Two Cardinal Rules of Planning
Estate planning is a process whereby a person’s assets and affairs are arranged to most effectively maintain and protect their assets, and their family, both during and after the person’s life, as well as providing for the smooth transfer of property after death. When planning your estate, it is your responsibility to make sure that you obtain the professional and personal service you and your family deserve. The level of service you obtain is your choice and your responsibility.
When it comes to estate planning, there are two cardinal rules everyone should follow.
Rule # 1: Know what you are signing.
Rule # 2: See rule # 1.
As a consumer of professional services, you should know what to expect out of a legal representation. You should fully understand how you will be represented. For instance, how many meetings will you have? Will there be an “in person” review of documents? If not, why not? Will the attorney personally assist you in matters regarding the titling of assets or will that be your responsibility? These are all questions you should know the answer to before you engage any professional to assist you with legal matters.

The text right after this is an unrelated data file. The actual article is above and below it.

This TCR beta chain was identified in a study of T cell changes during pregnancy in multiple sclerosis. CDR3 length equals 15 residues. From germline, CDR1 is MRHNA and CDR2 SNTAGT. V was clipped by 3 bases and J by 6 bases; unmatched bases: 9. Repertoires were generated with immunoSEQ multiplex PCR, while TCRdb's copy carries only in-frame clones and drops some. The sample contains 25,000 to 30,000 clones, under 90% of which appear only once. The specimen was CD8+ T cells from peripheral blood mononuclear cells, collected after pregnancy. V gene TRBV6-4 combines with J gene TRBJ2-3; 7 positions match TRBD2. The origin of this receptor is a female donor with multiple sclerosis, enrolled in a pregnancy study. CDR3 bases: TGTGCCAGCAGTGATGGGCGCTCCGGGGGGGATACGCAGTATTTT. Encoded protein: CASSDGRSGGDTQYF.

All attorneys have their own manner of proceeding. Some attorneys meet with clients at least 3 or 4 times during the course of a representation. Others may only meet with the client twice: once during the initial meeting and the second time to sign papers. You should know what to expect.
Over the years, we have developed a procedure that involves three to five meetings for each representation. Complicated cases may require even more meetings than that. We have found that providing the client with an “in person” review of the documents is essential to ensure the representation is complete. We have found there are too many variables and considerations that need to be addressed for your plan to take shape in only two meetings. Accordingly, during our “in person” review of documents, we have the opportunity to orient the client towards the documents and to entertain possible scenarios to see what would happen given different factual circumstances. I view this as an opportunity to test drive the documents. This meeting is most often very productive for two reasons: (1) no one is asking you to sign anything, (2) it provides the attorney with a second exposure to the documents, and (3) it provides the client with a familiarity with the documents prior to signing that is beneficial in that it permits questions, concerns to be addressed. It also provides the client with a time to reflect.
The moral of the story here is that you should know how you will be represented, what the procedures generally are and what to expect. Ask the right questions and you will probably get the right results.
Mark F. Winn, PLLC